The effect on the core by the crust as the two parts try to come back together would then be felt as a steady movement of the crust for a sustained period of time of at least a month or two. The legend of the crust decelerating to a stop and then reaccelerating to achieve a different rotational speed could have happened if the core first flopped over on its poles. The accelerations necessary for the crust to do this in the time frame suggested is impossible to survive. This does not mean however that the process could not have occurred over a much greater and much more likely time span of say two to three months. The lonely legend that we have remembers a reversal rather than precise details, and in any event, is not broadly supported.

The initial surface energy release from possible hundred mile wide penetration of the crust would still be massive, hurling tsunamis in all directions and sending a shock wave in the atmosphere many times around the globe. It almost certainly must have happened in the ocean were the crust is thinnest and the evidence could be buried.

The stressing of the crust would also have probably caused a strong jump in volcanic activity, but we should keep in mind that this activity is more a function of the developing chemistry and heat flow of local volcanoes whose roots are contained within the crust. The heat generated by the event was substantially below these local surfacing hot spots. In fact it is likely that the bulk of the generated heat could well be still down there since heat loss through the crust is extremely slow. One of the difficulties with postulating a heat pump model as the motive power behind plate tectonics is the sheer glacial slowness of it all and the minimal heat release, even along the mid Atlantic ridge.

It would take a long time for the entry hole to be filled by magmas. During this phase the ocean would pour into the hole and be converted into steam with some ash produced by the cubic mile. We would expect months of torrential rain from the steam generated by the ocean pouring into this hole. I observe that the chemical composition of the ash will be rather different from normal volcanic ash since it is partially derived from deep non-crustal rocks. Also, this deeper rock would not necessarily be water saturated, sharply lowering the potential for ash production.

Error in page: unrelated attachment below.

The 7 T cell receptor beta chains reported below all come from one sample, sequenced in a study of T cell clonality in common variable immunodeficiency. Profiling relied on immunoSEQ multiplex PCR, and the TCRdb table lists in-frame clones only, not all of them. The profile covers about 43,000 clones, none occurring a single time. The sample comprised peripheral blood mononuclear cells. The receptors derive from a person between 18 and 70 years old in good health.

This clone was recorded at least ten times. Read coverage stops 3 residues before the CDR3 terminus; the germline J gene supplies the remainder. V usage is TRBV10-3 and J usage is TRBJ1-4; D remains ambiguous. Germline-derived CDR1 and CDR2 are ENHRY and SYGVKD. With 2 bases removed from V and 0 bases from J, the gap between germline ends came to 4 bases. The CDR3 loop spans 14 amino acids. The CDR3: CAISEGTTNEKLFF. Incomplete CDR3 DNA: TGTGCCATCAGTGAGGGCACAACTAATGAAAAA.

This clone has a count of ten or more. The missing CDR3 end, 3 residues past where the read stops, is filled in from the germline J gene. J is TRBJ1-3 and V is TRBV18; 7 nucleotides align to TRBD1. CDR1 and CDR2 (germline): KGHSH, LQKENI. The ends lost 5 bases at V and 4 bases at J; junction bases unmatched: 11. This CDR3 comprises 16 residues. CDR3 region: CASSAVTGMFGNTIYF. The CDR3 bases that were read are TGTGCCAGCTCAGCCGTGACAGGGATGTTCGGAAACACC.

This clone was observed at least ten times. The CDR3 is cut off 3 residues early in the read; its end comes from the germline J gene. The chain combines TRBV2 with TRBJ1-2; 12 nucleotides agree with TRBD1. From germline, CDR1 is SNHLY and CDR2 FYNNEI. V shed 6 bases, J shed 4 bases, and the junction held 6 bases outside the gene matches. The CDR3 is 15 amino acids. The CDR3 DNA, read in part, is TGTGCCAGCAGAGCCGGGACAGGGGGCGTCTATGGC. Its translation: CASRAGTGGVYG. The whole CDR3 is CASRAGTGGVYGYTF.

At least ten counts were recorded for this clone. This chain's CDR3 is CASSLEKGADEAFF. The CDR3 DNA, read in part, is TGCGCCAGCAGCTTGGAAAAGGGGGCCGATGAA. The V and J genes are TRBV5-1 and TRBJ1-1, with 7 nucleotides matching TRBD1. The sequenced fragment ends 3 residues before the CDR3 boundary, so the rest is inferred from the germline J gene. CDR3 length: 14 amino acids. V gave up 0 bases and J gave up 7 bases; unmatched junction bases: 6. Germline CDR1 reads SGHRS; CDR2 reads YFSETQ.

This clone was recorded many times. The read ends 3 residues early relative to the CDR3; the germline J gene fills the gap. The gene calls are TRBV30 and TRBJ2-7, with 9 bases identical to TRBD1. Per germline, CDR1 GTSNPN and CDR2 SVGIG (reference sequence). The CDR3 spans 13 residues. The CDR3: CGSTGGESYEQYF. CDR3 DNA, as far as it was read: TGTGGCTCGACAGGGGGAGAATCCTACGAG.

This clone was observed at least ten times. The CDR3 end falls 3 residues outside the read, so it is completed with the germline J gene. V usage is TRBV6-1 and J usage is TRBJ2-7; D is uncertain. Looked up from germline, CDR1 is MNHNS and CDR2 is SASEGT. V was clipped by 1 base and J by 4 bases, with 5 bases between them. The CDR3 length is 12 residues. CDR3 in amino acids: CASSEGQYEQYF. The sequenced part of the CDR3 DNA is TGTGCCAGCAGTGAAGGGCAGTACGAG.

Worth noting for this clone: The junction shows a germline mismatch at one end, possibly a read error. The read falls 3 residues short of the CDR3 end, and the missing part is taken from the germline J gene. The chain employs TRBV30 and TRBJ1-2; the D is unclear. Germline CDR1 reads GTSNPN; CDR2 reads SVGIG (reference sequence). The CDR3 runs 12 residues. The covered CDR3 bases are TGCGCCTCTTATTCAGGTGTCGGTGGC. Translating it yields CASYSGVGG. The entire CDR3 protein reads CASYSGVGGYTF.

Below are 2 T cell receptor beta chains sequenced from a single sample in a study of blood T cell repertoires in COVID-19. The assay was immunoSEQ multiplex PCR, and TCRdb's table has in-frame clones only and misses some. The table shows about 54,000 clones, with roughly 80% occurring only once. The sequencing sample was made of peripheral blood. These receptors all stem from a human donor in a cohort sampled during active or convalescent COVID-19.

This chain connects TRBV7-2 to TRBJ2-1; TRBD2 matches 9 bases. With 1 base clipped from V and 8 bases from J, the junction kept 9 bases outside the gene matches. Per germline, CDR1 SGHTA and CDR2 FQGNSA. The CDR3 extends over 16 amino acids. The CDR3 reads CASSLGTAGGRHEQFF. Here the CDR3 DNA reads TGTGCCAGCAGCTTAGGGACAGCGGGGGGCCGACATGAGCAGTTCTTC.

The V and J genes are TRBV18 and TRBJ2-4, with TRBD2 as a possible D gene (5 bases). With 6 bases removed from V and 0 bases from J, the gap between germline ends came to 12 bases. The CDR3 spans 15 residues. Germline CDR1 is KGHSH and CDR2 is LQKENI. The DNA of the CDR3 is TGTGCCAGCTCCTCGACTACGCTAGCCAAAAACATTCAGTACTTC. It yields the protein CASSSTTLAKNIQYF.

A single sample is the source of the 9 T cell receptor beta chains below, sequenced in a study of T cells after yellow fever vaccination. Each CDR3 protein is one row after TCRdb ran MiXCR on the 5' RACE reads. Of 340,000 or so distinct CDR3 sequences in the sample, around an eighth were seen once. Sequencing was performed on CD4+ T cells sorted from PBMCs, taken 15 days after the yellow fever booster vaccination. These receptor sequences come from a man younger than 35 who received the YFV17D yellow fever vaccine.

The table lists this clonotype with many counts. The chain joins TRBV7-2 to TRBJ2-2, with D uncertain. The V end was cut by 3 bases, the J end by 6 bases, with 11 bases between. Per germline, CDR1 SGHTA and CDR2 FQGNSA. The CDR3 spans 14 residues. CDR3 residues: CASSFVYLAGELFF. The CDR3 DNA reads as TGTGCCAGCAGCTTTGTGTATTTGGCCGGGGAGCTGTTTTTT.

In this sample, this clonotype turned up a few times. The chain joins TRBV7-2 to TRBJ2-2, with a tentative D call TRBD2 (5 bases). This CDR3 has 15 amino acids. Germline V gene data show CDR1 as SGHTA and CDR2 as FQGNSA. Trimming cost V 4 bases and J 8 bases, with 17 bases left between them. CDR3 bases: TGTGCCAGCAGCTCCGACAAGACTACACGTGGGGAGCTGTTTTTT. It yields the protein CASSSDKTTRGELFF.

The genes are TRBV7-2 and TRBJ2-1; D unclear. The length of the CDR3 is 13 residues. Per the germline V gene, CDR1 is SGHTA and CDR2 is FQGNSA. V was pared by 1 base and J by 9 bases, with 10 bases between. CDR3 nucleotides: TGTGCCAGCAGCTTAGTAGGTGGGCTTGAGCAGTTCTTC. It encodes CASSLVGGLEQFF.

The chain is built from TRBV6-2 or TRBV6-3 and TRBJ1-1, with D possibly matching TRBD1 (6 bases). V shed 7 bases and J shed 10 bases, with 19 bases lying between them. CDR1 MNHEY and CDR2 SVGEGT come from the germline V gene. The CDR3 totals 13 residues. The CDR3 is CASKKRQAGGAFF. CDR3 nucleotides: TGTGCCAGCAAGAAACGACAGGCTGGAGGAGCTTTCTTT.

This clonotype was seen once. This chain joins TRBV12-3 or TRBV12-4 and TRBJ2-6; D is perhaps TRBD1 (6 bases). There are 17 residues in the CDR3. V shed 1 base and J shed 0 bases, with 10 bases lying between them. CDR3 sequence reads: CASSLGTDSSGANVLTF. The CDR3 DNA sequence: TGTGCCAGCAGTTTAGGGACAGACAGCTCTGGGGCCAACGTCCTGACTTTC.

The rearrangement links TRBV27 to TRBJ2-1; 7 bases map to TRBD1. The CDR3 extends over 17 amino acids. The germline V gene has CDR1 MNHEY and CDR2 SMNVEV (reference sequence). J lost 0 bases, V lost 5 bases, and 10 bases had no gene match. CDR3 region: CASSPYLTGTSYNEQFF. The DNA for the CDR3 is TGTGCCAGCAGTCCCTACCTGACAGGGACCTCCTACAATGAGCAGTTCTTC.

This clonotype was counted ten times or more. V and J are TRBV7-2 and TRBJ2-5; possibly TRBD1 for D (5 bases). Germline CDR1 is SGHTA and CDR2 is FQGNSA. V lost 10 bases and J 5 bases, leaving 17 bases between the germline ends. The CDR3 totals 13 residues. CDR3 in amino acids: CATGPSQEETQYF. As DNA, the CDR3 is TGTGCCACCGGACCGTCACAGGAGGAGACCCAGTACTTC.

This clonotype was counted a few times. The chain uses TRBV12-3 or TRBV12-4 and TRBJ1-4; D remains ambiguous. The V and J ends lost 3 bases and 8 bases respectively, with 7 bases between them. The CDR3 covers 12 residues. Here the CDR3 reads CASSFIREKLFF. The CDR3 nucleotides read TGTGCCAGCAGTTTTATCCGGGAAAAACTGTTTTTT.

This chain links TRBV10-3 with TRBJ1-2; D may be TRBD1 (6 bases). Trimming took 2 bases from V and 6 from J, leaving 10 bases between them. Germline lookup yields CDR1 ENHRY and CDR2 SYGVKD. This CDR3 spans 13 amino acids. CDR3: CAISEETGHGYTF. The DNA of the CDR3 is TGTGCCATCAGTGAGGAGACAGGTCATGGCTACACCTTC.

If Iceland were not rather convincingly linked to the development of the mid-Atlantic ridge, I would pick it as our most likely touchdown point. I would even be tempted to try to link the loess deposits of Europe to this event. It is still suspicious enough to justify a careful reassessment. More likely though any such hole is on the ocean bed and is filled with ash and magma making it hard to spot.

I am been too gentle. Geological interpretation is a terribly inexact science. The first accepted efforts in this field came out of the study of European geology. There exists a huge body of relatively unchallenged interpretations that call out for a major effort to reconfirm in the light of modern knowledge and technique.

Having had the pleasure of dealing with geological information for many years, I have learned to be skeptical and to also appreciate how little hard data any given set of eyes will ever see in a lifetime when compared to the total available. This particularly plays real havoc with mapping where continuity is assumed between data points sometimes miles apart. The book has yet to be written describing high-resolution Pleistocene geological depositions for any continent and is in fact still premature.

Besides all this, the possible movement of the crust and its realignment is the real story. The effects on the coast in most parts of the globe would have been devastating with the ocean effectively coming on land and racing hundreds of miles inland. Yet other parts will have been relatively unscathed.

We cannot say a great deal about the dynamics of this purported event. Calculation may give us bounds and perhaps allow us to estimate the level of disturbance. This would still be a unique event in the earth’s history. We can say a lot about how it ended since we live with the end result. The crust itself ended up with the former poles tilted approximately thirty degrees from the new poles on a longitude running through the center of Hudson’s Bay.

There are also additional cultural markers that are global in extent strongly indicating that this was the case. They are argued extensively in Rand flem-Ath and Colin Wilson’s book Atlantis Blueprint previously mentioned. I do not find these markers necessary to the case at hand but they certainly are curious targets amenable to extensive archeological research. If these markers could be proven directly linked to the eras implied, then we can be confident that greater human remnants survived the event sufficient to generate the cohesiveness necessary to leave a record for us to interpret.

However this all happened, the human cost was catastrophic. If it was slow, then the survivors were those who were forced into the wilderness out of their ancestral homes. If quick, one morning an entire civilization of probably millions was extinguished. The only survivors were those at sea and along the axis of movement, only those in the high country. Of course Africa survived hugely. The simple fact that much of Asia was possibly repopulated from founder populations centered on the Caucasus and the Altais speaks to the abrupt elimination of all lowland peoples. This would simply not be possible otherwise since the natural populating process is the other way around. The better we prove a secondary genesis out of central Asia the better we prove the extent of the disaster.

No comments:

Post a Comment